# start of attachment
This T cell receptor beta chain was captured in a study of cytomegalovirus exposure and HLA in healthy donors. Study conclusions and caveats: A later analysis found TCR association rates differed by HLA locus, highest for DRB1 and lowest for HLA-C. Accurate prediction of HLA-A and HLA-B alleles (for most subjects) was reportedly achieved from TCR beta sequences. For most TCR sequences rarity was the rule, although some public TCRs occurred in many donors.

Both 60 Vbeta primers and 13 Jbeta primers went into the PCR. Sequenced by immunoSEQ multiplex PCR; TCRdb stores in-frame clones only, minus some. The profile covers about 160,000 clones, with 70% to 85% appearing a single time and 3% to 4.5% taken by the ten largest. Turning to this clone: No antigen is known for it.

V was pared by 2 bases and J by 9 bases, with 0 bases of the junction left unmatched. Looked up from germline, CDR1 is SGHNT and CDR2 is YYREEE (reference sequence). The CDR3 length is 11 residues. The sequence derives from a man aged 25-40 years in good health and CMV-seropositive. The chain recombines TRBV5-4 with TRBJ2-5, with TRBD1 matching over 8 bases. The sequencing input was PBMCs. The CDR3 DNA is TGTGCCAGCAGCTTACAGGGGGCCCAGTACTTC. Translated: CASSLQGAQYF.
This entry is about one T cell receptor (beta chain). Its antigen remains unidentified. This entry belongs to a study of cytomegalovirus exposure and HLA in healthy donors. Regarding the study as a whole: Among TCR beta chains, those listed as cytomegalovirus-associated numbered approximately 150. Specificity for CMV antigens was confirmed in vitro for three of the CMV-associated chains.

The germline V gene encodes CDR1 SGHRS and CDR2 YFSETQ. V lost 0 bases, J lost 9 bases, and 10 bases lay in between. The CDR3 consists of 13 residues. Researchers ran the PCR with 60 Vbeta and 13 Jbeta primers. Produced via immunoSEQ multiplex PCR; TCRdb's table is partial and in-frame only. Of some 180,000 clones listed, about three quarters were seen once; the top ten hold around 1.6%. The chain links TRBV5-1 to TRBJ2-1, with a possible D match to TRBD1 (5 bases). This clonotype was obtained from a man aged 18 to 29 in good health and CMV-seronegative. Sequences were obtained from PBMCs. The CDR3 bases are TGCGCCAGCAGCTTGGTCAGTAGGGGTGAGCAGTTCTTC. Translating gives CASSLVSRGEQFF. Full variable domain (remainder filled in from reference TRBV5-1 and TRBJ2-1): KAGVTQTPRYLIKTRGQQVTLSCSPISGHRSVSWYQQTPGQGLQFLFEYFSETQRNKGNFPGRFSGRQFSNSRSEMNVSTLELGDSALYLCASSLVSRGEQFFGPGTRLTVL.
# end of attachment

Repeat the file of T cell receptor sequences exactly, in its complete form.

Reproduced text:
This T cell receptor beta chain was captured in a study of cytomegalovirus exposure and HLA in healthy donors. Study conclusions and caveats: A later analysis found TCR association rates differed by HLA locus, highest for DRB1 and lowest for HLA-C. Accurate prediction of HLA-A and HLA-B alleles (for most subjects) was reportedly achieved from TCR beta sequences. For most TCR sequences rarity was the rule, although some public TCRs occurred in many donors.

Both 60 Vbeta primers and 13 Jbeta primers went into the PCR. Sequenced by immunoSEQ multiplex PCR; TCRdb stores in-frame clones only, minus some. The profile covers about 160,000 clones, with 70% to 85% appearing a single time and 3% to 4.5% taken by the ten largest. Turning to this clone: No antigen is known for it.

V was pared by 2 bases and J by 9 bases, with 0 bases of the junction left unmatched. Looked up from germline, CDR1 is SGHNT and CDR2 is YYREEE (reference sequence). The CDR3 length is 11 residues. The sequence derives from a man aged 25-40 years in good health and CMV-seropositive. The chain recombines TRBV5-4 with TRBJ2-5, with TRBD1 matching over 8 bases. The sequencing input was PBMCs. The CDR3 DNA is TGTGCCAGCAGCTTACAGGGGGCCCAGTACTTC. Translated: CASSLQGAQYF.
This entry is about one T cell receptor (beta chain). Its antigen remains unidentified. This entry belongs to a study of cytomegalovirus exposure and HLA in healthy donors. Regarding the study as a whole: Among TCR beta chains, those listed as cytomegalovirus-associated numbered approximately 150. Specificity for CMV antigens was confirmed in vitro for three of the CMV-associated chains.

The germline V gene encodes CDR1 SGHRS and CDR2 YFSETQ. V lost 0 bases, J lost 9 bases, and 10 bases lay in between. The CDR3 consists of 13 residues. Researchers ran the PCR with 60 Vbeta and 13 Jbeta primers. Produced via immunoSEQ multiplex PCR; TCRdb's table is partial and in-frame only. Of some 180,000 clones listed, about three quarters were seen once; the top ten hold around 1.6%. The chain links TRBV5-1 to TRBJ2-1, with a possible D match to TRBD1 (5 bases). This clonotype was obtained from a man aged 18 to 29 in good health and CMV-seronegative. Sequences were obtained from PBMCs. The CDR3 bases are TGCGCCAGCAGCTTGGTCAGTAGGGGTGAGCAGTTCTTC. Translating gives CASSLVSRGEQFF. Full variable domain (remainder filled in from reference TRBV5-1 and TRBJ2-1): KAGVTQTPRYLIKTRGQQVTLSCSPISGHRSVSWYQQTPGQGLQFLFEYFSETQRNKGNFPGRFSGRQFSNSRSEMNVSTLELGDSALYLCASSLVSRGEQFFGPGTRLTVL.